There are still other options for the NSA to capture the data from a distance, experts said, such as tunneling into the GFE from another computer. But whatever the method, the agency would have to have some way to directly tap into that GFE, whether by hacking it, installing equipment with the companies consent, or using a previously installed back door or hole in the system that was unknown to its manufacturer.

The NSA has reportedly struck deals with technology companies to install hidden access points in their equipment that can be used for surveillance. And the agency is believed to be the biggest purchaser of so-called "zero day" vulnerabilities, which are flaws in a piece of hardware or software discovered by a hacker but never revealed publicly. One of the communications experts said it was possible NSA had bought such zero days and used them to get exclusive access to the GFEs without any companies every knowing it.

Experts had already predicted that the agency's global eavesdropping would give foreign customers a reason to stop using popular services like Google and Yahoo in favor of companies that don't store their data in the United States or aren't subject to U.S. laws. The government of Brazil is considering whether to force U.S. companies to locate any data on its citizens within the countries borders.

An NSA spokesman rejected the Post's report and said the agency is following laws that protect Americans' privacy. "NSA has multiple authorities that it uses to accomplish its mission, which is centered on defending the nation," NSA spokesperson Vanee Vines in a statement. She called reports in the Post that the agency uses an executive order, instead of surveillance law, to get around limitations imposed on it in the United States "not true."

"NSA is a foreign intelligence agency. And we're focused on discovering and developing intelligence about valid foreign intelligence targets only," Vines said.

In a statement to The Cable, Dutch Ruppersberger (D-MD), the ranking member of the House Intelligence Committee, defended the NSA's practices. "NSA is a foreign intelligence agency," he said. "It does not have the resources, capacity, or interest in collecting data on Americans. The claim that NSA collects large volumes of data on US persons is incorrect. NSA respects the privacy of US persons by using Attorney-General approved processes to minimize the likelihood of their information in NSA's collection."

Technology company executives have criticized the Obama administration for trying to assuage public anxiety about surveillance by emphasizing that the NSA only spies on foreigners. Many of those companies' customers live outside the United States, and some of them have been outraged by reports of the NSA hoovering up personal data on the Internet. Mark Zuckerberg, the CEO of Facebook, said the administration "blew it" in its attempts to counter the narrative that the NSA isn't engaged in unbridled spying. The vast majority of Facebook's users reside outside the United States.

Technology company representatives in Washington have quietly lobbied administration officials to change their talking points, and to stop emphasizing what the companies see as a double standard in how the United States spies on people's communications, according to sources familiar with those discussions.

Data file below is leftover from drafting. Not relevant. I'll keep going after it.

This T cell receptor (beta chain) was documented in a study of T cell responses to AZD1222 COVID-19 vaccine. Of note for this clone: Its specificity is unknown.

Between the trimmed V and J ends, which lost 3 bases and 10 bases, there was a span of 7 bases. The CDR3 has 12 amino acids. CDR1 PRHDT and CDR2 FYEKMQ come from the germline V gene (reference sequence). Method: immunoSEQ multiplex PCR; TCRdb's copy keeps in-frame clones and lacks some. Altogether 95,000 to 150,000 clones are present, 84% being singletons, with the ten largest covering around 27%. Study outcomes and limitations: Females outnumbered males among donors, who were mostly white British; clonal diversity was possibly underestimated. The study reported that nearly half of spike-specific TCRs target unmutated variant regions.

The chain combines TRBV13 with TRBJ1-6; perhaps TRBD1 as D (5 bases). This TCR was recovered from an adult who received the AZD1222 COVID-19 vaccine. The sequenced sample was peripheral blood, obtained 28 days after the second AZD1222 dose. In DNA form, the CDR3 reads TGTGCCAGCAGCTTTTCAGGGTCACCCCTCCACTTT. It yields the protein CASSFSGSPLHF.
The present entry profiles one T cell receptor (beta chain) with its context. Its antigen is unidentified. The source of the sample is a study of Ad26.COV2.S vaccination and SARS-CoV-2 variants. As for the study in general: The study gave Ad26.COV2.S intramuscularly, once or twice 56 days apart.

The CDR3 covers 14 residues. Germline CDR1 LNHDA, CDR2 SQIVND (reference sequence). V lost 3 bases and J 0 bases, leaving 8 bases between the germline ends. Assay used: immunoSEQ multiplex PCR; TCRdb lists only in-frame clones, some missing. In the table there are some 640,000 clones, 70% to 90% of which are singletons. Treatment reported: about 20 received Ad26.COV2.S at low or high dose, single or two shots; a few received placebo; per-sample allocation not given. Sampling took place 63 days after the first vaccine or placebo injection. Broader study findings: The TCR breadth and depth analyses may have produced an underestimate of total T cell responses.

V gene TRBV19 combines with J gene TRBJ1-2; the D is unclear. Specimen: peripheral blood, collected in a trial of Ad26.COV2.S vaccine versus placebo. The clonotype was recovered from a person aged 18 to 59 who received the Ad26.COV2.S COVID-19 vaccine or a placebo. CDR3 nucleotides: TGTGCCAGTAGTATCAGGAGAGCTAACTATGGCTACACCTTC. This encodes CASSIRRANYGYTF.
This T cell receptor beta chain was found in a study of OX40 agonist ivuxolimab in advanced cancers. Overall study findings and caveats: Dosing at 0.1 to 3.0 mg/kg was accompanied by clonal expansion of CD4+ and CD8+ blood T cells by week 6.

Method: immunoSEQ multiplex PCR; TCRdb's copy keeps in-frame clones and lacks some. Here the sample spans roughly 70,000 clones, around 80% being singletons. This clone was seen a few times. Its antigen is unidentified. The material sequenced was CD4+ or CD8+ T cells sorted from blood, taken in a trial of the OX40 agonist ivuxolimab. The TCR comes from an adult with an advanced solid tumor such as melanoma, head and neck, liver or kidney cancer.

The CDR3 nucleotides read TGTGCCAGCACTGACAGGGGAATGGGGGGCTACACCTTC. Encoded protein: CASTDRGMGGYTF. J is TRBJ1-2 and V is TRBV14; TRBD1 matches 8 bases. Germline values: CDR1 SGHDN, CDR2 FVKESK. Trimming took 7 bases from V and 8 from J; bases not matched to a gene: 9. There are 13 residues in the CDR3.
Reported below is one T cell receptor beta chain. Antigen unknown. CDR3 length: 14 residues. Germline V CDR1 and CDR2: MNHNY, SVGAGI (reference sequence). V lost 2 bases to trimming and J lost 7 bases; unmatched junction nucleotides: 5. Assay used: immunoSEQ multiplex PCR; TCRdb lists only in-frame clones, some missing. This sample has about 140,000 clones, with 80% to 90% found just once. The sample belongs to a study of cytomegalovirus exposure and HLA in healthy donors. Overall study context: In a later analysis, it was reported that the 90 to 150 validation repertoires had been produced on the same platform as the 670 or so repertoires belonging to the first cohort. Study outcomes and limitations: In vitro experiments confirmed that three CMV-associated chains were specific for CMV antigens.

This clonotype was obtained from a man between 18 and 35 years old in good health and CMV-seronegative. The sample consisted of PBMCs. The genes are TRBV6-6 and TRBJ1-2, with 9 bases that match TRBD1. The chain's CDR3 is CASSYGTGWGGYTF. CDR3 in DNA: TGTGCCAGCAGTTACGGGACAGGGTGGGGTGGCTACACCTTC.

"Whatever reports may be out there, we continue to call on Congress and the administration to take action to increase transparency in surveillance and restore the public trust," Yael Weinman, the vice president for global privacy policy and the general counsel for the Information Industry Technology Council, a lobbying and trade group, told The Cable. "Continued inaction on constructive measures and reforms threatens innovation and global commerce."

The Cable

Meet The Weird, Super-Connected Group That's Mucking Up U.S. Talks With Iraq

When Iraqi Prime Minister Nouri al-Maliki begins a three day official visit to Washington today, he'll face predictable questions about Iran, Syria, and Iraq's own political instability and soaring violence. Top lawmakers, however, will press him on a very different issue: the recent killings of dozens of members of a former terrorist group that the Iraqi government had promised -- and failed -- to protect.

The Mujahedeen-e Khalq, or MEK, is the most powerful lobby you've never heard of, and probably the most unusual. It has used a combination of political savvy and seemingly bottomless pools of money to persuade many prominent lawmakers and former officials from the Bush and Obama administrations that it has broad support within Iran and could help turn the country into a democracy. Along the way, it's gone from being as seen as a group responsible for the deaths of at least six Americans to one that is a vital partner in the effort to overthrow Iran's theocratic regime.

MEK supporters like New Jersey Democrat Bob Menendez, the powerful chairman of the Senate Foreign Relations Committee, say they want to punish the Maliki government for an attack on an MEK compound called Camp Ashraf last month that left that killed at least 50 of its members. During an October 3rd hearing, Menendez told Wendy Sherman, the number three official at the State Department, that he would suspend U.S. weapons sales to Iraq until more was done to protect the MEK members at the base.

Vice President Biden discussed the MEK issue when he spoke with Maliki Wednesday morning, according to a senior administration official.  The official said Baghdad wanted the MEK to leave Iraq, but said the U.S. government had no credible information that the Iraqi government was involved in the September attack on Camp Ashraf.  Still, the official said that Washington worried that the group’s roughly 2,900 members would be in danger until they could be moved to new homes in other countries.  The problem, he said, was that Albania and Germany were the only nations that have so far been willing to take in even small numbers of MEK followers. 

 

Menendez aides say the senator, for his part, plans to specifically raise the Iraqi government’s treatment of the MEK members, along with his concern that Baghdad is allowing Iran to use its airspace to fly weapons and fighters to Syria, when he sits down with Maliki later Wednesday.